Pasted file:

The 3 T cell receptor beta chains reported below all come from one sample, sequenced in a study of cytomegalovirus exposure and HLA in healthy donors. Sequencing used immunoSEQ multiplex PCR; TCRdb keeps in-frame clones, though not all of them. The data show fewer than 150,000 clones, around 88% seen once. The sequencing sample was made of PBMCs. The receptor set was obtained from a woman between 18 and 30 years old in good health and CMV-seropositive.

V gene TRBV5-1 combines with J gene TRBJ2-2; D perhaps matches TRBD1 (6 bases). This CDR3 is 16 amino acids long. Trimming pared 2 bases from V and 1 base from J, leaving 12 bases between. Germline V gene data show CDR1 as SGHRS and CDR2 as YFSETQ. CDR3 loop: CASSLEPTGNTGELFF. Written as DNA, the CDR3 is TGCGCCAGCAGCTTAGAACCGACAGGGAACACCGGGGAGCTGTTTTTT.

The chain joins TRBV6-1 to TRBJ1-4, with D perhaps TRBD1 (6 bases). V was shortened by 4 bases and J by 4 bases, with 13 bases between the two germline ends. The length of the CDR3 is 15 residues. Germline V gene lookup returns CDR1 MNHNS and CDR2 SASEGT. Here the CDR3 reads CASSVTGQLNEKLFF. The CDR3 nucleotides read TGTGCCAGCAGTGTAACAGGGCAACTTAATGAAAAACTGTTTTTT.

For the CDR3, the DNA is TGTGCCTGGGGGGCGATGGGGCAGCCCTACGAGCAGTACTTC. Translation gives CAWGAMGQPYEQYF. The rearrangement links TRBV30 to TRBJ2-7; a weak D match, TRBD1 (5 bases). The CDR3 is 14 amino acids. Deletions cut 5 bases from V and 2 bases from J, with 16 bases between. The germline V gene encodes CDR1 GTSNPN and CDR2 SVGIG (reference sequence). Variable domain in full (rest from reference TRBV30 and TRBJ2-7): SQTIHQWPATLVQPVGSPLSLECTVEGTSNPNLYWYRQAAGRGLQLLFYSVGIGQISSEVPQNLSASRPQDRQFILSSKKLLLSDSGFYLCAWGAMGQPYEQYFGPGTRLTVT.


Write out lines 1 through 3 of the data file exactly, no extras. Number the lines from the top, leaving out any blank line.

The 3 T cell receptor beta chains reported below all come from one sample, sequenced in a study of cytomegalovirus exposure and HLA in healthy donors. Sequencing used immunoSEQ multiplex PCR; TCRdb keeps in-frame clones, though not all of them. The data show fewer than 150,000 clones, around 88% seen once. The sequencing sample was made of PBMCs. The receptor set was obtained from a woman between 18 and 30 years old in good health and CMV-seropositive.

V gene TRBV5-1 combines with J gene TRBJ2-2; D perhaps matches TRBD1 (6 bases). This CDR3 is 16 amino acids long. Trimming pared 2 bases from V and 1 base from J, leaving 12 bases between. Germline V gene data show CDR1 as SGHRS and CDR2 as YFSETQ. CDR3 loop: CASSLEPTGNTGELFF. Written as DNA, the CDR3 is TGCGCCAGCAGCTTAGAACCGACAGGGAACACCGGGGAGCTGTTTTTT.

The chain joins TRBV6-1 to TRBJ1-4, with D perhaps TRBD1 (6 bases). V was shortened by 4 bases and J by 4 bases, with 13 bases between the two germline ends. The length of the CDR3 is 15 residues. Germline V gene lookup returns CDR1 MNHNS and CDR2 SASEGT. Here the CDR3 reads CASSVTGQLNEKLFF. The CDR3 nucleotides read TGTGCCAGCAGTGTAACAGGGCAACTTAATGAAAAACTGTTTTTT.